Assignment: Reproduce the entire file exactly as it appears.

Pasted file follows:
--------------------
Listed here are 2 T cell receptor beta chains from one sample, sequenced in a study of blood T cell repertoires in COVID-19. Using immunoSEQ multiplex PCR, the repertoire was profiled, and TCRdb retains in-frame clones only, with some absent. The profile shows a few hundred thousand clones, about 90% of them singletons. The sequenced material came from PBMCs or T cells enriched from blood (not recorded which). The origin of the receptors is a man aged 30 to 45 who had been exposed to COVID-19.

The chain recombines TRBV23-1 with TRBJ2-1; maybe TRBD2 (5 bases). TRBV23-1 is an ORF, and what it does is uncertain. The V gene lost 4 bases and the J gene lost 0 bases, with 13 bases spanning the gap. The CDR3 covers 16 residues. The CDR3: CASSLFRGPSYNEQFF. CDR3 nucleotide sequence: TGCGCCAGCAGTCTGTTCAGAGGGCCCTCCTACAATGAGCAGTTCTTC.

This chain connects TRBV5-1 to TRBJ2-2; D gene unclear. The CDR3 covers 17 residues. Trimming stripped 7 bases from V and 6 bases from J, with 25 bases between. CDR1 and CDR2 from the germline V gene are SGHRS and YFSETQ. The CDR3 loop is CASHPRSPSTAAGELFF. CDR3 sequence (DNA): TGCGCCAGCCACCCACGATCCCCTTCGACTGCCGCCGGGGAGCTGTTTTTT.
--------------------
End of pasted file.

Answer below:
Listed here are 2 T cell receptor beta chains from one sample, sequenced in a study of blood T cell repertoires in COVID-19. Using immunoSEQ multiplex PCR, the repertoire was profiled, and TCRdb retains in-frame clones only, with some absent. The profile shows a few hundred thousand clones, about 90% of them singletons. The sequenced material came from PBMCs or T cells enriched from blood (not recorded which). The origin of the receptors is a man aged 30 to 45 who had been exposed to COVID-19.

The chain recombines TRBV23-1 with TRBJ2-1; maybe TRBD2 (5 bases). TRBV23-1 is an ORF, and what it does is uncertain. The V gene lost 4 bases and the J gene lost 0 bases, with 13 bases spanning the gap. The CDR3 covers 16 residues. The CDR3: CASSLFRGPSYNEQFF. CDR3 nucleotide sequence: TGCGCCAGCAGTCTGTTCAGAGGGCCCTCCTACAATGAGCAGTTCTTC.

This chain connects TRBV5-1 to TRBJ2-2; D gene unclear. The CDR3 covers 17 residues. Trimming stripped 7 bases from V and 6 bases from J, with 25 bases between. CDR1 and CDR2 from the germline V gene are SGHRS and YFSETQ. The CDR3 loop is CASHPRSPSTAAGELFF. CDR3 sequence (DNA): TGCGCCAGCCACCCACGATCCCCTTCGACTGCCGCCGGGGAGCTGTTTTTT.